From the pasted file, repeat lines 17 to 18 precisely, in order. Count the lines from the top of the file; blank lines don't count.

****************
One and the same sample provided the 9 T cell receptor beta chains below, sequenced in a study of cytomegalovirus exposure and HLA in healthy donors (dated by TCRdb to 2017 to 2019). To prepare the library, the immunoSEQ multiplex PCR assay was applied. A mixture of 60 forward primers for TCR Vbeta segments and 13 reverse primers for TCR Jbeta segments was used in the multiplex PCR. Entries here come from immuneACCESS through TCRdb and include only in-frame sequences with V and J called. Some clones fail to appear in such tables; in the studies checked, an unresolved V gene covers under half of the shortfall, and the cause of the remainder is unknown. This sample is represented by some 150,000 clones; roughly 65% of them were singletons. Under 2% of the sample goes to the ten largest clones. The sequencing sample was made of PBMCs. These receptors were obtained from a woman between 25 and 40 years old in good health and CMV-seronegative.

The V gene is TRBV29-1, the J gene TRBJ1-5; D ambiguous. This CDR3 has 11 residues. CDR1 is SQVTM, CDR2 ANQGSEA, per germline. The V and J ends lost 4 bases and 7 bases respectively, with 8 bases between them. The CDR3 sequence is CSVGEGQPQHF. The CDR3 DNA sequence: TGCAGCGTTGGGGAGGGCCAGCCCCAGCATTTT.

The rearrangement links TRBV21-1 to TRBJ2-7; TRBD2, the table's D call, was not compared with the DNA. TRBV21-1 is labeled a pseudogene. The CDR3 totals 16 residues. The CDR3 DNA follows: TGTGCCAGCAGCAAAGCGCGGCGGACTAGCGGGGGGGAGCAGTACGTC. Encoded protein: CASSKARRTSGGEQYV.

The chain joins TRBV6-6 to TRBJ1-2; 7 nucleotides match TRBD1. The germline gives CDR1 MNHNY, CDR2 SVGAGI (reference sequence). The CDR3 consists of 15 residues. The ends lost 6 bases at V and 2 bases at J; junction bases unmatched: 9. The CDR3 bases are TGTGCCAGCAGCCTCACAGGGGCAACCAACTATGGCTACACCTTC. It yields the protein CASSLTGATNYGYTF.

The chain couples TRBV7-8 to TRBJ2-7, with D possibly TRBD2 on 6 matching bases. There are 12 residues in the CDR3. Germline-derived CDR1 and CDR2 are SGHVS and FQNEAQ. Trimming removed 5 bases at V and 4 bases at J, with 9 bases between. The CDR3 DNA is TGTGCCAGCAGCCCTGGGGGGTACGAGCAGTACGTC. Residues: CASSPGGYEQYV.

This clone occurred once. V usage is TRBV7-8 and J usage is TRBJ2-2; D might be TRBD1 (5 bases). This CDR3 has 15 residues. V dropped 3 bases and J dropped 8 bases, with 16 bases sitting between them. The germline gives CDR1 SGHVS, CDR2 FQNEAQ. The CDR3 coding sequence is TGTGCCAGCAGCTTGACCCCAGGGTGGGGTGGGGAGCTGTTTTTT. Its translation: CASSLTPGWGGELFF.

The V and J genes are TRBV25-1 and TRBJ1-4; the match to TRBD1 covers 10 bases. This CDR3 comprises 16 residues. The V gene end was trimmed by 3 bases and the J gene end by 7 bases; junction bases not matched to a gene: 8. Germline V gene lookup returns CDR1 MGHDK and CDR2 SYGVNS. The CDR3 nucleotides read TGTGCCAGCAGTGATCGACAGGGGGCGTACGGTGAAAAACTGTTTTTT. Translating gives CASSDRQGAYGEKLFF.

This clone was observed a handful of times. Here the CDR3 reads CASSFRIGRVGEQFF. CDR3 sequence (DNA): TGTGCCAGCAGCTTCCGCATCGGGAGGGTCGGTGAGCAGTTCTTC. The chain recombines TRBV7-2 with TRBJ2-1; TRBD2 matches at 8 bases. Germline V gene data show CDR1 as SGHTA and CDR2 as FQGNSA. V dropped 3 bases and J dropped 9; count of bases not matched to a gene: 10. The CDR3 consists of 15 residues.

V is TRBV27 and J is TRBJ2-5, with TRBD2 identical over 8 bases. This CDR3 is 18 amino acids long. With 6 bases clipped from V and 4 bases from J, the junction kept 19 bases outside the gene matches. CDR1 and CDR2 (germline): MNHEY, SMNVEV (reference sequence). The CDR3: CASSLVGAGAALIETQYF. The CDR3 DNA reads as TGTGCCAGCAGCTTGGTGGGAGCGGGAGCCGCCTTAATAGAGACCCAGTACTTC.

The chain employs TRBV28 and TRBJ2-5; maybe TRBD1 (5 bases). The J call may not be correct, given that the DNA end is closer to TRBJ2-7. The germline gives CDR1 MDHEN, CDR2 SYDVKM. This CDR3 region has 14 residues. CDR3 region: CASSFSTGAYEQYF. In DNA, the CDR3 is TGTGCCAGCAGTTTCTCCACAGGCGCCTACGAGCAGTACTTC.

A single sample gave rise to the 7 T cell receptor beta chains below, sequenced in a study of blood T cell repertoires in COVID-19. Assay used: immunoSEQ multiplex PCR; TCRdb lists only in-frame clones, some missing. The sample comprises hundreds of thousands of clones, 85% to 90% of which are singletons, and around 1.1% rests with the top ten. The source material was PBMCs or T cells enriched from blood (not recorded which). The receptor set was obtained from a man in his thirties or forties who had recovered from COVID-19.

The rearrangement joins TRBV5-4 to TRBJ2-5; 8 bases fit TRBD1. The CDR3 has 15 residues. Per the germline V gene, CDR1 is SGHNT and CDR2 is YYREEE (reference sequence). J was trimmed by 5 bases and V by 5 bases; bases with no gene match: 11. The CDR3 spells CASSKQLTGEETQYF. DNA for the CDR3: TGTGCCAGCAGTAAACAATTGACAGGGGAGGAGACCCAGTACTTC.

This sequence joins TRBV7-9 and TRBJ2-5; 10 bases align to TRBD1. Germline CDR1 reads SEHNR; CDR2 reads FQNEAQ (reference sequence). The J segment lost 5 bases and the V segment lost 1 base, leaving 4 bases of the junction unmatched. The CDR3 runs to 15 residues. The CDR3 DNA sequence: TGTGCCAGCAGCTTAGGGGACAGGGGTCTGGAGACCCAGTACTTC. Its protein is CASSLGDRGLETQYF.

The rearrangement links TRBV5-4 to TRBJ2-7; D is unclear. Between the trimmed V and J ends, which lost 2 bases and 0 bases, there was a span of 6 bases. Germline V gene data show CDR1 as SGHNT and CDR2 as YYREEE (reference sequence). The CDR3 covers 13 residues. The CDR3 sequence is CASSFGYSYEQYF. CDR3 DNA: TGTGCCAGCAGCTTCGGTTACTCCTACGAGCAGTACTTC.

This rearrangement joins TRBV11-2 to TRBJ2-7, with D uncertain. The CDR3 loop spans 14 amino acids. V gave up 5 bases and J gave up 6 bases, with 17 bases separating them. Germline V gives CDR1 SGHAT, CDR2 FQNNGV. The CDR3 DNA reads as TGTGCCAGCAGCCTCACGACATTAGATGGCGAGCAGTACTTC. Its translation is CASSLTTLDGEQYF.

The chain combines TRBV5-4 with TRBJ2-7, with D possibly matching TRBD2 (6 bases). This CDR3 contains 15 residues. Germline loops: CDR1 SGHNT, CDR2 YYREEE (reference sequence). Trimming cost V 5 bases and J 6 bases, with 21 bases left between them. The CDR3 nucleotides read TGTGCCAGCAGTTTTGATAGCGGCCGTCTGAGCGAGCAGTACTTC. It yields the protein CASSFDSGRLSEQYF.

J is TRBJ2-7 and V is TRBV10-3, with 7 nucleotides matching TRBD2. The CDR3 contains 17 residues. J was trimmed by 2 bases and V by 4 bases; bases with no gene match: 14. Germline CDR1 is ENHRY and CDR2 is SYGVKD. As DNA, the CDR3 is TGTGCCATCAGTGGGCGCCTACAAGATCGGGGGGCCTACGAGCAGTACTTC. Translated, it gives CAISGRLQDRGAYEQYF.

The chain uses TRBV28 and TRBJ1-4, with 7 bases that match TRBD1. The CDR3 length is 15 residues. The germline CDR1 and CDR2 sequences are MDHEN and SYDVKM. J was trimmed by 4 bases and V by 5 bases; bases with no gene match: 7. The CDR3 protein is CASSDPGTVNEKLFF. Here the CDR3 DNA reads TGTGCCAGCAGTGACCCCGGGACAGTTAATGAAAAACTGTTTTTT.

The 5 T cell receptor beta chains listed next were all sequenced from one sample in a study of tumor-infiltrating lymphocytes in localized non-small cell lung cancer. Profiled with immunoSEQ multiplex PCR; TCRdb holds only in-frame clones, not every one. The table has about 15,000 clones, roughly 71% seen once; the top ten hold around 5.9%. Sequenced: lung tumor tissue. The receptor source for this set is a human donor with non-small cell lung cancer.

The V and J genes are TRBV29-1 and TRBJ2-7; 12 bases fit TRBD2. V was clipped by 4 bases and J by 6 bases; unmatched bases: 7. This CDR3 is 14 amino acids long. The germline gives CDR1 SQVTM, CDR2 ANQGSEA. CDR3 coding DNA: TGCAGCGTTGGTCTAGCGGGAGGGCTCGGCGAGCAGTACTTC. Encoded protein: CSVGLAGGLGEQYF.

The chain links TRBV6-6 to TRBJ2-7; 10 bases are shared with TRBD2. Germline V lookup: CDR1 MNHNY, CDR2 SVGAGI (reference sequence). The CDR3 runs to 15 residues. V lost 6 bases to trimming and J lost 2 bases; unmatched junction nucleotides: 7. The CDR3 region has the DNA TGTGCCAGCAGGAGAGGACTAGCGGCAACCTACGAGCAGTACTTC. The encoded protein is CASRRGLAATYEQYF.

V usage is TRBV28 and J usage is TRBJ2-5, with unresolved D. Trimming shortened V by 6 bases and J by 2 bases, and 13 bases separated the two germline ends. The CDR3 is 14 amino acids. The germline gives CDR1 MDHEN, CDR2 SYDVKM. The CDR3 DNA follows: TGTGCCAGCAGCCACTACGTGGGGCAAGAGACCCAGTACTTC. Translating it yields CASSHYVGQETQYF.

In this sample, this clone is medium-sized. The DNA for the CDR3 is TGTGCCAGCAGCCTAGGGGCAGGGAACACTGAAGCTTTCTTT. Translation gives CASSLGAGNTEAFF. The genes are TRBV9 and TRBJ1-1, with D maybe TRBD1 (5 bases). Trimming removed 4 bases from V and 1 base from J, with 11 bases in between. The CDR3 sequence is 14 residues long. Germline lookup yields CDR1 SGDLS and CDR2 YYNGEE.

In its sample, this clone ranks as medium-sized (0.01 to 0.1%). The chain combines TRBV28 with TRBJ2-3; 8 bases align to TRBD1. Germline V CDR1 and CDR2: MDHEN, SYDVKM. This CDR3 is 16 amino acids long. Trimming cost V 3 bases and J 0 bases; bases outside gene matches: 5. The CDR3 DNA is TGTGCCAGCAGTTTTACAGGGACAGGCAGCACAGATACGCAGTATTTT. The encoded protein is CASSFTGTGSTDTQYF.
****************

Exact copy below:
J is TRBJ2-7 and V is TRBV10-3, with 7 nucleotides matching TRBD2. The CDR3 contains 17 residues. J was trimmed by 2 bases and V by 4 bases; bases with no gene match: 14. Germline CDR1 is ENHRY and CDR2 is SYGVKD. As DNA, the CDR3 is TGTGCCATCAGTGGGCGCCTACAAGATCGGGGGGCCTACGAGCAGTACTTC. Translated, it gives CAISGRLQDRGAYEQYF.

The chain uses TRBV28 and TRBJ1-4, with 7 bases that match TRBD1. The CDR3 length is 15 residues. The germline CDR1 and CDR2 sequences are MDHEN and SYDVKM. J was trimmed by 4 bases and V by 5 bases; bases with no gene match: 7. The CDR3 protein is CASSDPGTVNEKLFF. Here the CDR3 DNA reads TGTGCCAGCAGTGACCCCGGGACAGTTAATGAAAAACTGTTTTTT.